Draping a Shawl around a Crystal
Casablanca Finance City (CFC) aspires to be the Moroccan equivalent of La Défense in Paris: a business district for international firms occupying the 350-ha site of the old airport. The development authority master-planned a new community with an expansive park, middle-class housing and social amenities to complement the workspaces. A tram links the complex to the city, and there is a high-speed train to Tangier that will eventually run south to Agadir. In the competition for the first office tower, Morphosis won over OMA, Zaha Hadid Architects and Pei Cobb Freed & Partners with their design of a crystalline block that is tapered at top and bottom. A second skin of aluminum extrusions is draped like a loosely woven shawl over the block to protect the glass walls from the glare and heat of the sun, while preserving views.
“We wanted something that looked hand-made and imperfect”, says Morphosis founding partner Thom Mayne. “A contrast of rough and smooth, reflecting and absorbing light, and a tension between solid and plane, much like the relation of body and clothing in the soft architecture of Issey Miyake and Yohji Yamamoto”. Project principal Ung-Joo Scott Lee explains that the extrusions are a kit of parts in three depths, equally spaced on a diagonal axis to block the sun and are clipped to a metal frame. The geometry seems to change according to the play of light, giving the building a rich texture that evokes the moucharabieh of Morocco. Morphosis originally planned to use precast concrete units but in the end a lighter material was substituted. The space behind the screen acts as a thermal barrier, and the combination of blinds and operable windows has contributed to the building’s LEED Gold rating.
The recessed base is transparent while the angled planes of glass at the crown are reflective, opening up, like the petals of a flower, to enclose a roof garden. Most tall buildings rise from a broad base or as a straight shaft, so the tapered profile of the CFC Tower lightens its mass as it draws back from the entry plaza and dissolves into the sky. Lee describes it as “a threshold to neighboring buildings and an extension of the park on the other side of the main boulevard. Though the building remains private, we wanted to give it some porosity rather than walling it off”.
Toughness and complexity have always been the hallmarks of Morphosis’ architecture, in contrast to the sensuous curves of Zaha Hadid and the sculptural planes of Frank Gehry. For Thom Mayne, this is a much simpler project than their museums and educational buildings, or their corporate work in Asia. In essence, it is a generic office tower. But his team has transformed that prosaic program into the iconic landmark of CFC, much as Zaha Hadid Architects’ Leeza Tower is a marker for the Fengtai Financial District in Beijing (THE PLAN 119). At 121 m, it is the second tallest structure in a low-rise city, deferring to the minaret of the Hassan II Mosque, just as the firm’s unrealized Phare tower in La Défense had to stay below the height of the Eiffel Tower.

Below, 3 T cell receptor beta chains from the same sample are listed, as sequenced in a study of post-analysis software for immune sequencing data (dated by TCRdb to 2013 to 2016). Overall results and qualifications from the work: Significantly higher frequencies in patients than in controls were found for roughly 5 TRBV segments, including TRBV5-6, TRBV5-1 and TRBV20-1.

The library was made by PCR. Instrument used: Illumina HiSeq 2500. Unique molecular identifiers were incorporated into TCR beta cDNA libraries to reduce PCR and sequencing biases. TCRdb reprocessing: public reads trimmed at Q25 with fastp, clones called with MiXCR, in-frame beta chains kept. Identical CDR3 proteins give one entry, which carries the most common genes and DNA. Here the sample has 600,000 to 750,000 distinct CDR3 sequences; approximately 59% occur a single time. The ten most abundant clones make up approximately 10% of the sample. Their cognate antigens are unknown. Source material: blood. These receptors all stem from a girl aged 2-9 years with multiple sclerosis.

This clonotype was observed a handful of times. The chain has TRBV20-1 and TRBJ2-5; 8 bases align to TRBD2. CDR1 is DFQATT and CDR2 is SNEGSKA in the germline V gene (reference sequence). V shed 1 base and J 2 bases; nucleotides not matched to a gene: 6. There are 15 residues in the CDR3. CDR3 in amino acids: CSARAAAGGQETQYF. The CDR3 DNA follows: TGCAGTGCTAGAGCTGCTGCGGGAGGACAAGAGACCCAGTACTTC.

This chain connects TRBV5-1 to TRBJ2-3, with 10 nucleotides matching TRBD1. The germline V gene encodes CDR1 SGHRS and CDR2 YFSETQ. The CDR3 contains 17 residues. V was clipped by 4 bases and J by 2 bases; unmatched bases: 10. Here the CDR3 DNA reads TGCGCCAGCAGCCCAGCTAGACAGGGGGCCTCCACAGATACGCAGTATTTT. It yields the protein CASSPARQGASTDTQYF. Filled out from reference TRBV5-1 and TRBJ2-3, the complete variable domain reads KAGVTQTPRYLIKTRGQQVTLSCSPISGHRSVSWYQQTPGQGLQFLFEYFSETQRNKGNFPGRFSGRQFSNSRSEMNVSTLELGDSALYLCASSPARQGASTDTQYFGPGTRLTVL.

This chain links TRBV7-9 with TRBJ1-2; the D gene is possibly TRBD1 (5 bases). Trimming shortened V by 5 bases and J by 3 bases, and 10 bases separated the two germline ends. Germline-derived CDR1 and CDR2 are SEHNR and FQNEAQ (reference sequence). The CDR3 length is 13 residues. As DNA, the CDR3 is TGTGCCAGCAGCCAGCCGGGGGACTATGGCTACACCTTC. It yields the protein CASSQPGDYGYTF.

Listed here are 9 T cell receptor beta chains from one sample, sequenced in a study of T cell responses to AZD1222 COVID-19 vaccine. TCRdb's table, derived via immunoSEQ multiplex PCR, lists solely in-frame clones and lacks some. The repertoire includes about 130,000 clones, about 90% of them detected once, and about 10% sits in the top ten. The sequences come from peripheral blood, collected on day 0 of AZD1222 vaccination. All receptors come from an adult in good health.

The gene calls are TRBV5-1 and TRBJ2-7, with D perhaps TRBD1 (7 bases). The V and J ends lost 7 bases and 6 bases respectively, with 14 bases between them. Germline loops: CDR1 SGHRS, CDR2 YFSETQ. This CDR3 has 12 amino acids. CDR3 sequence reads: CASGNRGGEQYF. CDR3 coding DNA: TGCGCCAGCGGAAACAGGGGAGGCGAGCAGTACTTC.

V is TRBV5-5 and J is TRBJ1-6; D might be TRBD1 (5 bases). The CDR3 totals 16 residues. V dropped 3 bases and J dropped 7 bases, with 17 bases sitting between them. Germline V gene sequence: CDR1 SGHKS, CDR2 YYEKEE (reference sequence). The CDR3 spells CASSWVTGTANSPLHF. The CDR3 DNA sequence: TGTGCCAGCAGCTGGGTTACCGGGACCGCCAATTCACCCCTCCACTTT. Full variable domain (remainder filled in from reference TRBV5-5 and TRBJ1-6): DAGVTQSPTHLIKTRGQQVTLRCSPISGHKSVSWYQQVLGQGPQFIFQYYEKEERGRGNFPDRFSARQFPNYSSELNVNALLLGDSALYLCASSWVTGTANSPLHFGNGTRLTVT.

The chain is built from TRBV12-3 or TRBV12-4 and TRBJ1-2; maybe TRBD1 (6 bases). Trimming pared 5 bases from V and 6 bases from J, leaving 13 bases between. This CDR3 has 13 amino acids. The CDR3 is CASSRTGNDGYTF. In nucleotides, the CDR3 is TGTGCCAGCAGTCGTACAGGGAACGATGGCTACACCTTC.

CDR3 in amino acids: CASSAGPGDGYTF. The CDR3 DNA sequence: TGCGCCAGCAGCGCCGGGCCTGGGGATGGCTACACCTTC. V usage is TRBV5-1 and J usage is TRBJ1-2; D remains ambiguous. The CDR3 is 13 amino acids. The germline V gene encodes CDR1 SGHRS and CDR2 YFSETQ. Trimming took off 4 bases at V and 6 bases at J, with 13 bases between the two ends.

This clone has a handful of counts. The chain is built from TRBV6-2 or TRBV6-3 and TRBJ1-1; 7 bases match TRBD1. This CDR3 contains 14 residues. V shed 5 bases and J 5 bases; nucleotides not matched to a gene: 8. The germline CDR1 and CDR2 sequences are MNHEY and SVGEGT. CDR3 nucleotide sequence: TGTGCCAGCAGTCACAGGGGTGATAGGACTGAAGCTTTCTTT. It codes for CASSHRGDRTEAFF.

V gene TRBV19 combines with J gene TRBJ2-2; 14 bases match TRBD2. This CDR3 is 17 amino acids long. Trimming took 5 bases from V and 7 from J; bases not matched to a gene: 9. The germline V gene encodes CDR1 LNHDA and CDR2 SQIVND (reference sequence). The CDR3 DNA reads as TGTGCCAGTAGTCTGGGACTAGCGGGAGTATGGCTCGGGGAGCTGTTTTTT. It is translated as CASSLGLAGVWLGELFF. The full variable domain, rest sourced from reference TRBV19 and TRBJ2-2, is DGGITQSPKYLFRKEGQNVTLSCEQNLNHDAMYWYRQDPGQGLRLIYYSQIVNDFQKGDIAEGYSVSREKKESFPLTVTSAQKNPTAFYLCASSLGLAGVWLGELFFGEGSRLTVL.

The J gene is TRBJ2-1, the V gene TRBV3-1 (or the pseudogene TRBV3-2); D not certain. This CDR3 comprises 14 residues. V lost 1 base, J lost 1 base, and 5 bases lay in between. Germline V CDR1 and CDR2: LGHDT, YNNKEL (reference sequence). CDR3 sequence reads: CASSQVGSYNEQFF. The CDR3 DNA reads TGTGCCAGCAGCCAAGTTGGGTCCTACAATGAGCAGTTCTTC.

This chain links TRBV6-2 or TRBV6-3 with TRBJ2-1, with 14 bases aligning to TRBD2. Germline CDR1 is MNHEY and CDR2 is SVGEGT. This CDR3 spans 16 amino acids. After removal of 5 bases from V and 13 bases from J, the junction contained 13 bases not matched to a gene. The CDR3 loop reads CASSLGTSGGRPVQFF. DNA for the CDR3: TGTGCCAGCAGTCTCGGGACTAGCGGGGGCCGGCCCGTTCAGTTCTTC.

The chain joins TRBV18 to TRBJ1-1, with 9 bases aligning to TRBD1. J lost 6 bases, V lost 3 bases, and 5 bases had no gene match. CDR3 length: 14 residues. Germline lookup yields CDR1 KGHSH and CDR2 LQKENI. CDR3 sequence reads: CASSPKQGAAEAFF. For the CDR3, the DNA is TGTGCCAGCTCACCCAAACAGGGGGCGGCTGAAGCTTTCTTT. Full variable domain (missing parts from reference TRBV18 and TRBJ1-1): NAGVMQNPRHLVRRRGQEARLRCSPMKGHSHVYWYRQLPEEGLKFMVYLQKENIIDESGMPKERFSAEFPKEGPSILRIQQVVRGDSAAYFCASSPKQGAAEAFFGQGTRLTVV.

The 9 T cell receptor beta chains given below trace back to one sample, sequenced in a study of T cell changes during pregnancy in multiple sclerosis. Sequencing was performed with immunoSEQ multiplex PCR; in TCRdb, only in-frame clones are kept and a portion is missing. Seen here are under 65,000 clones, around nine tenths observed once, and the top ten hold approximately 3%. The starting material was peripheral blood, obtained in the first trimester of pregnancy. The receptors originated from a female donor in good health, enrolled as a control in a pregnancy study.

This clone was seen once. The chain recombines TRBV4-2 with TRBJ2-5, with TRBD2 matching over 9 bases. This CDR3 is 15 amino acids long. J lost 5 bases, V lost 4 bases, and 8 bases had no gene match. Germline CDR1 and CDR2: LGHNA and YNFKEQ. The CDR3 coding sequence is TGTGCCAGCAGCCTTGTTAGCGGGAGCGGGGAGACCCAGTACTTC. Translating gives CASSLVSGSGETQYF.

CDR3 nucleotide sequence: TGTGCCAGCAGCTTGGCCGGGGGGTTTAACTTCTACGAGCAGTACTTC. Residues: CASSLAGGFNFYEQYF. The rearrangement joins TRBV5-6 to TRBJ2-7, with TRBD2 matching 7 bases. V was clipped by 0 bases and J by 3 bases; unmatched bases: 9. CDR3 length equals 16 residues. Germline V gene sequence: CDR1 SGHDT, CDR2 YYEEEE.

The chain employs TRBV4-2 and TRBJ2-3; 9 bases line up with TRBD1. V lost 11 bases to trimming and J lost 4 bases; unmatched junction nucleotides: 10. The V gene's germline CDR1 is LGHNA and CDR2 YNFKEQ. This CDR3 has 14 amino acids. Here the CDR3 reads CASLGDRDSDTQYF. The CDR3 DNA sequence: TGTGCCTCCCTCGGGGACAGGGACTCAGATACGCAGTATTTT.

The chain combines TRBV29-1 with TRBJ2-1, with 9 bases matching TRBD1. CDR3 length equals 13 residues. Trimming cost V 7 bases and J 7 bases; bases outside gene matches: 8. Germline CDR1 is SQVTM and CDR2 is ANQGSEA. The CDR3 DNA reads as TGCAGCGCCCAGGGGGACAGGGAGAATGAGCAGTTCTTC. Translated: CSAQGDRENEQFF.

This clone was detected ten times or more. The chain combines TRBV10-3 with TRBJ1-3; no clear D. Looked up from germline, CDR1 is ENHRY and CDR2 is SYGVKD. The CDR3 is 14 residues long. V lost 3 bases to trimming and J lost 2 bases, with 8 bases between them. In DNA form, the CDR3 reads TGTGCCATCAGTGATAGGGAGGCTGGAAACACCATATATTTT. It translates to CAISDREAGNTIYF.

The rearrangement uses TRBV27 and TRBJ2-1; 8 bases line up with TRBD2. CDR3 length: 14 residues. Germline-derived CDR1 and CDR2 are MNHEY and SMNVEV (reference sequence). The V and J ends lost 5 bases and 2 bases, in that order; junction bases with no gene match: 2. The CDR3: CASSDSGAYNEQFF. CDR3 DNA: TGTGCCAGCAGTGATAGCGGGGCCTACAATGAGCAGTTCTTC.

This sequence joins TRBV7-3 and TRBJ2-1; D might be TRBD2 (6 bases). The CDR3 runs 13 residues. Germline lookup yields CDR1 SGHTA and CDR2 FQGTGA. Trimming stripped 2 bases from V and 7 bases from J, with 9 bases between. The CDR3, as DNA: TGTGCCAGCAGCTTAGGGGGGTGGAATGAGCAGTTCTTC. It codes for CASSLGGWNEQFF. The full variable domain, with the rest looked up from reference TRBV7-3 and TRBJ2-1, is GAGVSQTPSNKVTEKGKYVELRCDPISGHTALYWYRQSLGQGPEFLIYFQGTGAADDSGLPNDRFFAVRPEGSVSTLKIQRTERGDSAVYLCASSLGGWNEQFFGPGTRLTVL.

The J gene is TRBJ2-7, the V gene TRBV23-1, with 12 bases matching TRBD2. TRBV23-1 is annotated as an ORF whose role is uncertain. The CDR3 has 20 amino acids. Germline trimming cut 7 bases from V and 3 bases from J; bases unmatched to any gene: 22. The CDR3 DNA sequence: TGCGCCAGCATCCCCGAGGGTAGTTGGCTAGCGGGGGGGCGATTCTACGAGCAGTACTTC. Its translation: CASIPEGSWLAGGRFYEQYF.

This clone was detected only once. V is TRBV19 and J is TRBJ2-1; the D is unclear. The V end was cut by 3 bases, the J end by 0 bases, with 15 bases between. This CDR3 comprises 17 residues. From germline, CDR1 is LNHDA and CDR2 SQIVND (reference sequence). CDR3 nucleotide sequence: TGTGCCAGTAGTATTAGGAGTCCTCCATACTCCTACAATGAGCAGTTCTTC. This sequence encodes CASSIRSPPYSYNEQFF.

For the engineers of Bouygues Maroc, the French conglomerate that built the CFC Tower and much else in Morocco, the design presented many challenges. Six subterranean parking levels excavated from schist rock provide a solid foundation. The tower is supported by its central service core - essentially a fat column. Three splayed concrete columns descend at different angles from each corner and are plugged into sockets atop four 20-t steel plates braced by a perimeter beam.
This hybrid structure of concrete and steel transfers the load of the superstructure to the foundation. On the eve of construction, the engineers proposed that 20 cm be shaved from each floor plate so that a 28th level could be added without increasing the height of the building.
Still more did the geometries challenge the local labor force, which had little experience in constructing such a sophisticated building. But, just as China and the Gulf States have embraced audacity and learned how to realize it, the CFC Tower proved a learning experience and is sure to benefit subsequent projects in the district. And the design should raise the bar for other architects, demonstrating how modernism can incorporate lessons from the regional vernacular to accommodate extreme shifts of temperature, while conserving energy.
From the four upper floors CFC executives can survey a burgeoning community and look back over the city that was laid out as a showcase of modernism during the 44 years of the French Protectorate.